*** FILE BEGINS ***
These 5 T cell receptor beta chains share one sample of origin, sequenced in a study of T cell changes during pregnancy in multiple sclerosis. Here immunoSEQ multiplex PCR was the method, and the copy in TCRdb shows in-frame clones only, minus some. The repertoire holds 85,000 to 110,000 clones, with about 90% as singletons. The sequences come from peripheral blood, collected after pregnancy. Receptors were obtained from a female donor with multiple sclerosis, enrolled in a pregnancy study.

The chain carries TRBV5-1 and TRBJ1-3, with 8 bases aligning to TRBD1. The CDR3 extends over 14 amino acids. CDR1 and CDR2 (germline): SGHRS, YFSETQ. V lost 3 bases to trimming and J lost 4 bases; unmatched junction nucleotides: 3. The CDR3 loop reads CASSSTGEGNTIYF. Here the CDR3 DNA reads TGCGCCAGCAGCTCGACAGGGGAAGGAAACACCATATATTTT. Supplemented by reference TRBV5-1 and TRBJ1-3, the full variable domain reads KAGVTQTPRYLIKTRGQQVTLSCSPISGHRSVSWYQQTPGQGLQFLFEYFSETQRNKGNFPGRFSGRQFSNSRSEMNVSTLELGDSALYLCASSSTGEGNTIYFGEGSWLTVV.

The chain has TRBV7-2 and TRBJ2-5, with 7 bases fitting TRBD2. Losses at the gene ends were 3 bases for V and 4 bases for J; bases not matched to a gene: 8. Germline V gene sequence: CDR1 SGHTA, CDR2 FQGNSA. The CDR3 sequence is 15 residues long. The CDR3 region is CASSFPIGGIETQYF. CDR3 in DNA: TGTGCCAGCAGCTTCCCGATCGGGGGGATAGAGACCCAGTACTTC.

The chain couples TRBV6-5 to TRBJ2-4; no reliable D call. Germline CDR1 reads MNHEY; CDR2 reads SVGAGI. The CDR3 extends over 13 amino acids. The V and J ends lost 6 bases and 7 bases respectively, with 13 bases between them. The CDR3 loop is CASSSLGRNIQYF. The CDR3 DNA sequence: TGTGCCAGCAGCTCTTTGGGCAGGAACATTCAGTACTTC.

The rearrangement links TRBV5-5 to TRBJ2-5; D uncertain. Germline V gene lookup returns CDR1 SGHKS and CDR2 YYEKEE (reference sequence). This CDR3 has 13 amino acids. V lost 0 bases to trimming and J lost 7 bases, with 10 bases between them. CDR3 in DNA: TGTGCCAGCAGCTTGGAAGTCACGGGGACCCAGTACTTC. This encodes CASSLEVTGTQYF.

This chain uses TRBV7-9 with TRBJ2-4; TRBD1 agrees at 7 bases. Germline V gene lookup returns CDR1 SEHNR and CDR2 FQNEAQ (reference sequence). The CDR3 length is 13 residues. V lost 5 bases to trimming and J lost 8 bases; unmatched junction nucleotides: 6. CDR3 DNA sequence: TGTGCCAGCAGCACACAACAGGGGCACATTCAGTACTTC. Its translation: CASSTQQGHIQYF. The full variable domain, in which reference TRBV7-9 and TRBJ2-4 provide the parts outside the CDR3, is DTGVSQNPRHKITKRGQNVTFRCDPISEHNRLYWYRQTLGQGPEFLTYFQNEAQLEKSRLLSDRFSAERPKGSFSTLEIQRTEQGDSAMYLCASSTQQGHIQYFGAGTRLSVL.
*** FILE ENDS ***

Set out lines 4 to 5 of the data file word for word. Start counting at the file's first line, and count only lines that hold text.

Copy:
The chain couples TRBV6-5 to TRBJ2-4; no reliable D call. Germline CDR1 reads MNHEY; CDR2 reads SVGAGI. The CDR3 extends over 13 amino acids. The V and J ends lost 6 bases and 7 bases respectively, with 13 bases between them. The CDR3 loop is CASSSLGRNIQYF. The CDR3 DNA sequence: TGTGCCAGCAGCTCTTTGGGCAGGAACATTCAGTACTTC.

The rearrangement links TRBV5-5 to TRBJ2-5; D uncertain. Germline V gene lookup returns CDR1 SGHKS and CDR2 YYEKEE (reference sequence). This CDR3 has 13 amino acids. V lost 0 bases to trimming and J lost 7 bases, with 10 bases between them. CDR3 in DNA: TGTGCCAGCAGCTTGGAAGTCACGGGGACCCAGTACTTC. This encodes CASSLEVTGTQYF.